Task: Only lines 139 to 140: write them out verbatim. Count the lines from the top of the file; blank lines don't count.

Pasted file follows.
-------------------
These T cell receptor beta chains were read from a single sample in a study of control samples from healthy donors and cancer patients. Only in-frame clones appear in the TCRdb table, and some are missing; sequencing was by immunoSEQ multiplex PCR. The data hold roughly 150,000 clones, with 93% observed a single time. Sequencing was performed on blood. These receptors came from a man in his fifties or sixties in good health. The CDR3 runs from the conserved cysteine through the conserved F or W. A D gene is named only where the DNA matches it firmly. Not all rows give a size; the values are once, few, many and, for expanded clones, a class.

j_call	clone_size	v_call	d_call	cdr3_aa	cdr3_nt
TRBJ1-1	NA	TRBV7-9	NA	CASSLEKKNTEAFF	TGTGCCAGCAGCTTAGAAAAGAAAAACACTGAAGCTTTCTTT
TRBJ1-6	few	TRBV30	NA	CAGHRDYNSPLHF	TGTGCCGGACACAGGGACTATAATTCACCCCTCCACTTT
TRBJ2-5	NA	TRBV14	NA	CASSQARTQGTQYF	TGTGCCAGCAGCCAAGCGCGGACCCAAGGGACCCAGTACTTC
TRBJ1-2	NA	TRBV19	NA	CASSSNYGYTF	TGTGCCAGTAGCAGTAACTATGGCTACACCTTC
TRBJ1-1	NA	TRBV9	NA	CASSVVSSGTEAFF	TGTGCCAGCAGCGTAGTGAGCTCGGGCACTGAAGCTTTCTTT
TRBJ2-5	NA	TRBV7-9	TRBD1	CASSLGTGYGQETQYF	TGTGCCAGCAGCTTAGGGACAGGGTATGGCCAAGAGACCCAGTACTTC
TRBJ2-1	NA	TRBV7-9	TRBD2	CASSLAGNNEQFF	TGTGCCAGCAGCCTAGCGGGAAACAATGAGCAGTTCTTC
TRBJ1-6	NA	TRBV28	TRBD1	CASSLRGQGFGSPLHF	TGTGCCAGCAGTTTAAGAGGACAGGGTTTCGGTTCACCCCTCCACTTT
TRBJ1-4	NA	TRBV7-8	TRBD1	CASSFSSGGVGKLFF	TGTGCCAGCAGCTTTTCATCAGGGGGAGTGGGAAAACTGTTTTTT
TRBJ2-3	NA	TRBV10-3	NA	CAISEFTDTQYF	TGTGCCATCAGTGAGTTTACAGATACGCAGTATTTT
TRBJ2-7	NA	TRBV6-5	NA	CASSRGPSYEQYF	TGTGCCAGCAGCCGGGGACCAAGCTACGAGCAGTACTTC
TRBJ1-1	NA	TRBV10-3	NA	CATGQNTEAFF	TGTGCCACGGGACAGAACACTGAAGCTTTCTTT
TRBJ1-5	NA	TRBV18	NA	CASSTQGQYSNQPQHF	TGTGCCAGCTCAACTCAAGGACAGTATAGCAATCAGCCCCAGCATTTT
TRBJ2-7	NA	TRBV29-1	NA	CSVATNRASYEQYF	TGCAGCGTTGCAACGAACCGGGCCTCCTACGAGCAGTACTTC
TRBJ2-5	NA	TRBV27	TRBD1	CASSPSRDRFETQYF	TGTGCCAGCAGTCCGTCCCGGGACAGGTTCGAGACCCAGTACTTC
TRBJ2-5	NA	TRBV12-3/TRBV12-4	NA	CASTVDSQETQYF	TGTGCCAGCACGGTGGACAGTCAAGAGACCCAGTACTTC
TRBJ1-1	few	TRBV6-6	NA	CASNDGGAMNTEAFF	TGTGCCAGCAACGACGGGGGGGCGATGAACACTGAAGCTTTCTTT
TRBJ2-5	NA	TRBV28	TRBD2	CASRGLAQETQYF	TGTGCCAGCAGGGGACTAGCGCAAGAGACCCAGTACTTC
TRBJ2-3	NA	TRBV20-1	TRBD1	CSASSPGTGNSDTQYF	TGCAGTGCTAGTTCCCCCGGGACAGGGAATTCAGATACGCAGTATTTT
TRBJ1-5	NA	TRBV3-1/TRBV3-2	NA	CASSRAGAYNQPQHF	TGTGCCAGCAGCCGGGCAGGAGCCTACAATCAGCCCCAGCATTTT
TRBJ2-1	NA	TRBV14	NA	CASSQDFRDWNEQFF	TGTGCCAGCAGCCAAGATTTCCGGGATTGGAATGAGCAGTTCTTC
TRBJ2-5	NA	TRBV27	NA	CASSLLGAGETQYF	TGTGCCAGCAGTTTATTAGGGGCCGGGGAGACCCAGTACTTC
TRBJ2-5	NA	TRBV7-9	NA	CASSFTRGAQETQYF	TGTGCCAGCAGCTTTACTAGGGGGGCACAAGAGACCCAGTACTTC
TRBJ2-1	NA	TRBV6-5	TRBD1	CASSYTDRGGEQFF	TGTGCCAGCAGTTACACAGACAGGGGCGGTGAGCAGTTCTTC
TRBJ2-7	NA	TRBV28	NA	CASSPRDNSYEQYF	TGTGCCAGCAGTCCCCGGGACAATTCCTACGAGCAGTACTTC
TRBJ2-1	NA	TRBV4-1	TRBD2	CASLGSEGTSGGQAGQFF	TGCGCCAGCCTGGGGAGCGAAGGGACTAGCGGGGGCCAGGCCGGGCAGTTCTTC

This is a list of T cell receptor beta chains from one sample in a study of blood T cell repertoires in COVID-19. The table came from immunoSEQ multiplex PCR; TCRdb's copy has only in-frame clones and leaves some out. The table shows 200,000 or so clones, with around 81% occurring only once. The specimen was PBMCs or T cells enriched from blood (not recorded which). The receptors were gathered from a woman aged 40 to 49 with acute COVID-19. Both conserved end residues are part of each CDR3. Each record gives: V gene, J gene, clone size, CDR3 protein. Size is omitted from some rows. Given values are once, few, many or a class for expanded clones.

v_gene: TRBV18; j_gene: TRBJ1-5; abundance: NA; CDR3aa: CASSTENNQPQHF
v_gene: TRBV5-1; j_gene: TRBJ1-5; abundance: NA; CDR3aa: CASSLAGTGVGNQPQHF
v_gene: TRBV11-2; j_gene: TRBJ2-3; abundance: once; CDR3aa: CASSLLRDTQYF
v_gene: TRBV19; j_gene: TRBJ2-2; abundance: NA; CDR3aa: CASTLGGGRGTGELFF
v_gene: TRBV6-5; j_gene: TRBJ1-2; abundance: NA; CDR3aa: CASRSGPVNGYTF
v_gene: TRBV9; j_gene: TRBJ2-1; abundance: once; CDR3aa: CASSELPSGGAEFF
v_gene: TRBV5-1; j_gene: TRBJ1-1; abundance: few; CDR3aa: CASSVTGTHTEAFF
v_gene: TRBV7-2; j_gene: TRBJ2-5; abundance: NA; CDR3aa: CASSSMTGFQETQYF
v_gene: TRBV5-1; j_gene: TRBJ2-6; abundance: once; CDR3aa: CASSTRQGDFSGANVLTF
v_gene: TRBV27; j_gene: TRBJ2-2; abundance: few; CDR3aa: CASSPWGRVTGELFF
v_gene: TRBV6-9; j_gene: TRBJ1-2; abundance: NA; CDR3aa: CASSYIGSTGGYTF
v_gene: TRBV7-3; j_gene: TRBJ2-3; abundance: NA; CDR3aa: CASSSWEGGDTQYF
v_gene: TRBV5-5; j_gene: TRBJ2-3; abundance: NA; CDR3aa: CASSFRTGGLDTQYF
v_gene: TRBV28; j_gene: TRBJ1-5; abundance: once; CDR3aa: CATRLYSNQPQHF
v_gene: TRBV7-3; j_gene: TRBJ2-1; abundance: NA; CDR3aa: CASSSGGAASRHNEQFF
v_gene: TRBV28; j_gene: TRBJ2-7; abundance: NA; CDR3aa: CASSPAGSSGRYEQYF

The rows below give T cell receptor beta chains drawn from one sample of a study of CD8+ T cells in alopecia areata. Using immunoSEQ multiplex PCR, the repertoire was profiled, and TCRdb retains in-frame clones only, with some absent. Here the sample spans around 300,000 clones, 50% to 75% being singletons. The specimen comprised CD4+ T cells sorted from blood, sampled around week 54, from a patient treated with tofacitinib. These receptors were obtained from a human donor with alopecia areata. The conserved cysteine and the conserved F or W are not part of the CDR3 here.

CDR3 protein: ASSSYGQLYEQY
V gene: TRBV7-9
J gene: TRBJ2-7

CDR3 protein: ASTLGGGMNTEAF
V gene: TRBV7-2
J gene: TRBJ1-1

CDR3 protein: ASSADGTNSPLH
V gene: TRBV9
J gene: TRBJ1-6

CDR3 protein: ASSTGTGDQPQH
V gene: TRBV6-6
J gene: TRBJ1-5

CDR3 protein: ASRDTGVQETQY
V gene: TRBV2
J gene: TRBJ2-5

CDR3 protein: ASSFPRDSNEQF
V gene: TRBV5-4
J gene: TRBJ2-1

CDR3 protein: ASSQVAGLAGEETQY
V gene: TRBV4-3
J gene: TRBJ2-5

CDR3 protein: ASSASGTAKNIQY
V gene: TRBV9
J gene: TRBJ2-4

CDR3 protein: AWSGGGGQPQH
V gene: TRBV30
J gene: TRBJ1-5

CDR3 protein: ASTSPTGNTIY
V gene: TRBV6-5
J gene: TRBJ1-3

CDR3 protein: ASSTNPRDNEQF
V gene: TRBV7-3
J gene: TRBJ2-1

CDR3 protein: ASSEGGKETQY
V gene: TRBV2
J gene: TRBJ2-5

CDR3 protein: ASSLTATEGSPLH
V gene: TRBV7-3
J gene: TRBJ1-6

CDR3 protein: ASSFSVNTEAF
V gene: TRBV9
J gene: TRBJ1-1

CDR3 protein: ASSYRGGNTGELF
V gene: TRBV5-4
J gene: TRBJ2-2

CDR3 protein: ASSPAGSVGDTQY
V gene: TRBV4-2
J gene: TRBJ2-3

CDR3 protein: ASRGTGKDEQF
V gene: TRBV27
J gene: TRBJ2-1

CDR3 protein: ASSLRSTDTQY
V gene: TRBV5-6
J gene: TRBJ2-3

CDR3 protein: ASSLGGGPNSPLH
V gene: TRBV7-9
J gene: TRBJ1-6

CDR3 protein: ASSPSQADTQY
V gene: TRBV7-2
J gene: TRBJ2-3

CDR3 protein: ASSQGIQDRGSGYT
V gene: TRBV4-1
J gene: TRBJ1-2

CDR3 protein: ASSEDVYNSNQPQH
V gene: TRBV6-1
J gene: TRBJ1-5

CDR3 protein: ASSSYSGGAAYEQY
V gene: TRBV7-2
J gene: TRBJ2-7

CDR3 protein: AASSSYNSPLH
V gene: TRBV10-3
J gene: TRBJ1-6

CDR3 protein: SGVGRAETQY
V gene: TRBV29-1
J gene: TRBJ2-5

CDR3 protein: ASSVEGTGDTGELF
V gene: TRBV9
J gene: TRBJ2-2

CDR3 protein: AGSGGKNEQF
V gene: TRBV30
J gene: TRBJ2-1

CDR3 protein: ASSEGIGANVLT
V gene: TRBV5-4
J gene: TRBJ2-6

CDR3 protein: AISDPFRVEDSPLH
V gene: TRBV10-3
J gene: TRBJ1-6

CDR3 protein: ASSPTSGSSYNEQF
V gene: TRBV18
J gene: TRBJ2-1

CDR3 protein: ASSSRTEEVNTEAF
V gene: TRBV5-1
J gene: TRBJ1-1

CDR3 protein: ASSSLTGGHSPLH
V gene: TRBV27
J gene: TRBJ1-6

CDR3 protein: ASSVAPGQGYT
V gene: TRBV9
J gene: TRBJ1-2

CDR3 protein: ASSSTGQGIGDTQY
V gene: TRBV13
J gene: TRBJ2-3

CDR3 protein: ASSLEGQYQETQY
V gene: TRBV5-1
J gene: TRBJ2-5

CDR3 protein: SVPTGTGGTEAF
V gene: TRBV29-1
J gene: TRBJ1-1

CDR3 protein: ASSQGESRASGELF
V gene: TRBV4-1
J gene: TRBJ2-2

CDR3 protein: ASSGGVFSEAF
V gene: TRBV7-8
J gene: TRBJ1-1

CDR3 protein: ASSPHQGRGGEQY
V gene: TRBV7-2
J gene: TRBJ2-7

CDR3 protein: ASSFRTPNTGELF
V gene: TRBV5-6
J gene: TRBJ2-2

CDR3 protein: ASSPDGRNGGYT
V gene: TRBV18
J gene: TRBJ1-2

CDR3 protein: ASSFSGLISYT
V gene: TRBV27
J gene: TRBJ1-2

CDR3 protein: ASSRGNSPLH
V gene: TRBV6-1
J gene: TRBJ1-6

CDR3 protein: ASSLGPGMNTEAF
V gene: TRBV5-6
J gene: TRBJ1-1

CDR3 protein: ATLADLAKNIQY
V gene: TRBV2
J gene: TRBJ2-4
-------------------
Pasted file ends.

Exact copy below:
J gene: TRBJ1-1

CDR3 protein: ASSSLTGGHSPLH